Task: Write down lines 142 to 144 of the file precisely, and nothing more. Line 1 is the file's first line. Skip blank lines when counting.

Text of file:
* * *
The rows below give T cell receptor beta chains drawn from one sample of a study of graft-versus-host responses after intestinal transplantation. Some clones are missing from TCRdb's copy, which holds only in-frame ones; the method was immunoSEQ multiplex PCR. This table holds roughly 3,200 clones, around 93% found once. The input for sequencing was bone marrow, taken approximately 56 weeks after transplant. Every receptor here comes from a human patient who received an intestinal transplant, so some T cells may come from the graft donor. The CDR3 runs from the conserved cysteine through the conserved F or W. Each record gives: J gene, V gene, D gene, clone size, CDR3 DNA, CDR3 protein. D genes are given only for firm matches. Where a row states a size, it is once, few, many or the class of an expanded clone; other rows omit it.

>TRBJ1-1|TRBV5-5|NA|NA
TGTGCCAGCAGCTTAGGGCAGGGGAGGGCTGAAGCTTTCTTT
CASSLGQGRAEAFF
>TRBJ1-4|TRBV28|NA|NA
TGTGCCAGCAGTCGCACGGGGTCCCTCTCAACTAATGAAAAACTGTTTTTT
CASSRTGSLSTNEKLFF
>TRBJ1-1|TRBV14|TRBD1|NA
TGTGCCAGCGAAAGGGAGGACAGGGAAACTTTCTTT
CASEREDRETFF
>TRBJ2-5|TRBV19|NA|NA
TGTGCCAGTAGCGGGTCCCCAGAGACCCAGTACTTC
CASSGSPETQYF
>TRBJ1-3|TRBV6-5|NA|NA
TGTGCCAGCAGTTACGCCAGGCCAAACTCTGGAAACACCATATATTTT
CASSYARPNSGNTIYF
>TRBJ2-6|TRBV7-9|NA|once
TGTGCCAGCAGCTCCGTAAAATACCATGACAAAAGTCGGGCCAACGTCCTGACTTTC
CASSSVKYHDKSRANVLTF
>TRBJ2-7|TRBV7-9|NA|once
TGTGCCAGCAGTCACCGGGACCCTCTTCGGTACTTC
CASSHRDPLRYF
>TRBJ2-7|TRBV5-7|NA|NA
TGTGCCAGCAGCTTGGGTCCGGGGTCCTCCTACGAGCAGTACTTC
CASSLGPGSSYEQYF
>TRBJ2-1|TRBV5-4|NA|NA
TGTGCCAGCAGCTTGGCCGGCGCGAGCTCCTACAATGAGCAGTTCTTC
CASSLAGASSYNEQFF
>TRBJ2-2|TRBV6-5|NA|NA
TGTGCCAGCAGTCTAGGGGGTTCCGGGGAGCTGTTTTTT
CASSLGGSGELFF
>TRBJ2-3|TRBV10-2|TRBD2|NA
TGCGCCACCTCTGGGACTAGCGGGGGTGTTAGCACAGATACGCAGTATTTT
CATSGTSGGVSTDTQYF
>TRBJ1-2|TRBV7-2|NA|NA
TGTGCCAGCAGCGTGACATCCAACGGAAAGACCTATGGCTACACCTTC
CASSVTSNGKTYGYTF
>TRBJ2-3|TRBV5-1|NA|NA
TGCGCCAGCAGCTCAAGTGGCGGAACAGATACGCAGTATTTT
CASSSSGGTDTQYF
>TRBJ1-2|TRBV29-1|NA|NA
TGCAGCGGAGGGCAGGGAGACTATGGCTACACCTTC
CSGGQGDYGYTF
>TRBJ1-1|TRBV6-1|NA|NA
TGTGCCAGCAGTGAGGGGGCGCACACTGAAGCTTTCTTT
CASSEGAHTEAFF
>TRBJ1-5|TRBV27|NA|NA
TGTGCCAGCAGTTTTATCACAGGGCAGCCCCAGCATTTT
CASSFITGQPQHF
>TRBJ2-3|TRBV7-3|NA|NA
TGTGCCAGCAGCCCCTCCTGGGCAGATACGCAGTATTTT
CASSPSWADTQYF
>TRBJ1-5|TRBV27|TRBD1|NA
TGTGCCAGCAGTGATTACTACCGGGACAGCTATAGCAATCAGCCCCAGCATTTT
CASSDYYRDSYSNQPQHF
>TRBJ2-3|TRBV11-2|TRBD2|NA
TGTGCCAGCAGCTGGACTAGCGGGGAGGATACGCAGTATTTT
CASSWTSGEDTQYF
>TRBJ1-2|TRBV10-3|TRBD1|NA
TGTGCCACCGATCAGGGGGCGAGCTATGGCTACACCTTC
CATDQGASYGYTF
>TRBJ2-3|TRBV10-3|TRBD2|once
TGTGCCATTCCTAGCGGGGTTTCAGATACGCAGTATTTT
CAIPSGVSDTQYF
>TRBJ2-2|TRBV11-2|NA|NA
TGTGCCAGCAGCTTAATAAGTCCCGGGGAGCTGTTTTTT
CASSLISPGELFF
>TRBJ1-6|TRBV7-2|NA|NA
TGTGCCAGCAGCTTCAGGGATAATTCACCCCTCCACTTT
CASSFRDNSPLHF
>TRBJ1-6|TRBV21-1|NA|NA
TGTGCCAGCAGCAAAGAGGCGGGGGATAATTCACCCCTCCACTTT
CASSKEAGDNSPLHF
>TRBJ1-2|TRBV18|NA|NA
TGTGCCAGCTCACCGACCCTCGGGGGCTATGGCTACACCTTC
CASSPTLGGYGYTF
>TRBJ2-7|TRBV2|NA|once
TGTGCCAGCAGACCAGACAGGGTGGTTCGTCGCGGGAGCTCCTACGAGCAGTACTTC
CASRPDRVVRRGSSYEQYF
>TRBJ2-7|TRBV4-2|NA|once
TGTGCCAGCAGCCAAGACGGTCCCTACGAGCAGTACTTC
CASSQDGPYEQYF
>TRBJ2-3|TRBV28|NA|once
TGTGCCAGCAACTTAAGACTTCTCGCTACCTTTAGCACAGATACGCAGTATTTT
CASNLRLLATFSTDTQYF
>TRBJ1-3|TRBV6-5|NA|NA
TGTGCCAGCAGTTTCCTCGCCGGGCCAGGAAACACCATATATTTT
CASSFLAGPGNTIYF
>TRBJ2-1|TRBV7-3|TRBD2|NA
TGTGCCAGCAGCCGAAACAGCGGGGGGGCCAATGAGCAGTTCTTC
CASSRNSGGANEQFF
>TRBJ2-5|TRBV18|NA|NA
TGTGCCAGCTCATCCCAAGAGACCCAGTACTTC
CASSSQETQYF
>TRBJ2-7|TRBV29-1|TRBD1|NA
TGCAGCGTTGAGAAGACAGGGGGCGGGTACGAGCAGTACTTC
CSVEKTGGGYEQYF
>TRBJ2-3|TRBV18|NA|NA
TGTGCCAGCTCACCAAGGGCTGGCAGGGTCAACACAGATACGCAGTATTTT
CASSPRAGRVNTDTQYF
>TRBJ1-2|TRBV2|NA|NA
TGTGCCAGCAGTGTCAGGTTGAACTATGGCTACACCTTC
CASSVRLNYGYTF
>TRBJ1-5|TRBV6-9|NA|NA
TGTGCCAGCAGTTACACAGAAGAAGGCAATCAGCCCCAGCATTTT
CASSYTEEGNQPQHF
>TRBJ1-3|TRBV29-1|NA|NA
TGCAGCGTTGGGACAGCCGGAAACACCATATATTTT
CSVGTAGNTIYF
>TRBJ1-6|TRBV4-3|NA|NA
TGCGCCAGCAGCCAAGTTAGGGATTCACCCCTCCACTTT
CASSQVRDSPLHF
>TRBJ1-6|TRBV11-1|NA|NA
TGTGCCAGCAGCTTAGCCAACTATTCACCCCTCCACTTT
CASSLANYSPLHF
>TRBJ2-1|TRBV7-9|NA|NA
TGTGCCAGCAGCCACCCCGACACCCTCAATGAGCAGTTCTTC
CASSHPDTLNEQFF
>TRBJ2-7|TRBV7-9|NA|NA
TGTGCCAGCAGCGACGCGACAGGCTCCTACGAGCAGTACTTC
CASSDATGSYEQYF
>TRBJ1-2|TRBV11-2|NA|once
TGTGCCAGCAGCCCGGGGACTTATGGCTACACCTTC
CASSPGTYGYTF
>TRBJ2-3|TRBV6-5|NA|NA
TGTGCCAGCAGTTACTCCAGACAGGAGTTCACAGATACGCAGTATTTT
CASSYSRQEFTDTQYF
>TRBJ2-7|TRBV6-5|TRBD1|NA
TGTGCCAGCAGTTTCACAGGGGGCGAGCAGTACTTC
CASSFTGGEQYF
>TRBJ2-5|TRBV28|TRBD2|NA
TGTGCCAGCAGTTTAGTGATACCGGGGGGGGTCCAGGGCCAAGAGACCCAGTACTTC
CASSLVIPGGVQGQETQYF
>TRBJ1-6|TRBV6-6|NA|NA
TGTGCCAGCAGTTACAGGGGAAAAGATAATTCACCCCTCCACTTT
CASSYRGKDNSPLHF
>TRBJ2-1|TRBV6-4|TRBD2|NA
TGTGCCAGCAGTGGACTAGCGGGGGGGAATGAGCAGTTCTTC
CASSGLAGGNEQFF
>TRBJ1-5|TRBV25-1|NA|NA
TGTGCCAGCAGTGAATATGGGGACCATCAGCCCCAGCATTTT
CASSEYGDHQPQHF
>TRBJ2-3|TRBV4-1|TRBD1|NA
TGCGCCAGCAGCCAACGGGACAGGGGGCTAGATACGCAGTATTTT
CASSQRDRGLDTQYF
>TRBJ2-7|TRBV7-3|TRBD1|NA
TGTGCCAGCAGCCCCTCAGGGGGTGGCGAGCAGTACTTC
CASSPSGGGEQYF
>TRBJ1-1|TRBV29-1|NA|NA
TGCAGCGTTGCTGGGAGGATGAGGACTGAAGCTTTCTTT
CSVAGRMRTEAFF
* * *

CASSEYGDHQPQHF
>TRBJ2-3|TRBV4-1|TRBD1|NA
TGCGCCAGCAGCCAACGGGACAGGGGGCTAGATACGCAGTATTTT